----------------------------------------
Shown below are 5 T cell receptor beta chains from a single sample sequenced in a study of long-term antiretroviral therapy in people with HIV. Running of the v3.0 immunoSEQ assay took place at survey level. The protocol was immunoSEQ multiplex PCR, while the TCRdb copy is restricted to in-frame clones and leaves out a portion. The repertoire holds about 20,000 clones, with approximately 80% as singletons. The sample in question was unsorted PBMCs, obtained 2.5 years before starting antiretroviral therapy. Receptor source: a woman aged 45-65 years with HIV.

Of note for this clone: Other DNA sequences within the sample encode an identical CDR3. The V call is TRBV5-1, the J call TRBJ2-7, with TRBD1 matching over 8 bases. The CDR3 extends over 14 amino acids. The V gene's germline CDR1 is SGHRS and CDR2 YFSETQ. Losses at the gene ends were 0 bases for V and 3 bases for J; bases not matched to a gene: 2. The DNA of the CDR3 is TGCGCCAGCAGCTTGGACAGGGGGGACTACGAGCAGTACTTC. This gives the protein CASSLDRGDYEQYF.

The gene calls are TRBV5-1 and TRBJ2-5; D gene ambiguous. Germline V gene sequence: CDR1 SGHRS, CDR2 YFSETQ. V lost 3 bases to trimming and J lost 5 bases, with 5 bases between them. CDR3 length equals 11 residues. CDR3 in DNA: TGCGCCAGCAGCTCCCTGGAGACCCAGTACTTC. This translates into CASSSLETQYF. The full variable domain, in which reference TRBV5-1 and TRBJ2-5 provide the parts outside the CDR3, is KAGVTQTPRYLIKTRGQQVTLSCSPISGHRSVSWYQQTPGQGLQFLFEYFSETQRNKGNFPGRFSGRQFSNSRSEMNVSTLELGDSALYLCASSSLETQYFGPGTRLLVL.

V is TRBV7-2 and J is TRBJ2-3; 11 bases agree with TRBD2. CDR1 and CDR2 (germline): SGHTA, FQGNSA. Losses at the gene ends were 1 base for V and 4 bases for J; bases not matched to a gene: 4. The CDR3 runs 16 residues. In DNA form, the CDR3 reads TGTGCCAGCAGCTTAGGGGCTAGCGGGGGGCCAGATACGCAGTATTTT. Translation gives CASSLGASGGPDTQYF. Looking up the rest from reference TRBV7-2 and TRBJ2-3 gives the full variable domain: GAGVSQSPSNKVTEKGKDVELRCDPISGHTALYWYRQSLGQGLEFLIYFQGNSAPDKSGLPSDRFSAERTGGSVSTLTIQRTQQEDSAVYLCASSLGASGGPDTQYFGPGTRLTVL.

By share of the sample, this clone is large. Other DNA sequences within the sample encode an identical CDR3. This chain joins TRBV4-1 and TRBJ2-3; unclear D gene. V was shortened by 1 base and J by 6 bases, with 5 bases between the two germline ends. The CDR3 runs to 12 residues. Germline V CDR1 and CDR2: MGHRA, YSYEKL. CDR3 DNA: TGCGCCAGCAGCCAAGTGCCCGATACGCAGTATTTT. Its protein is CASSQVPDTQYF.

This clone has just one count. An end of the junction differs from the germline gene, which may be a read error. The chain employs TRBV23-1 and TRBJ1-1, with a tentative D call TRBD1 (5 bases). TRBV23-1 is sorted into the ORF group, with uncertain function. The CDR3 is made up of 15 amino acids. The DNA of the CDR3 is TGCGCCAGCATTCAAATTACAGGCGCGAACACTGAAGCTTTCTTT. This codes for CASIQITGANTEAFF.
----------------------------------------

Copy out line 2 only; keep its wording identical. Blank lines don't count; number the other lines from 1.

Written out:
Of note for this clone: Other DNA sequences within the sample encode an identical CDR3. The V call is TRBV5-1, the J call TRBJ2-7, with TRBD1 matching over 8 bases. The CDR3 extends over 14 amino acids. The V gene's germline CDR1 is SGHRS and CDR2 YFSETQ. Losses at the gene ends were 0 bases for V and 3 bases for J; bases not matched to a gene: 2. The DNA of the CDR3 is TGCGCCAGCAGCTTGGACAGGGGGGACTACGAGCAGTACTTC. This gives the protein CASSLDRGDYEQYF.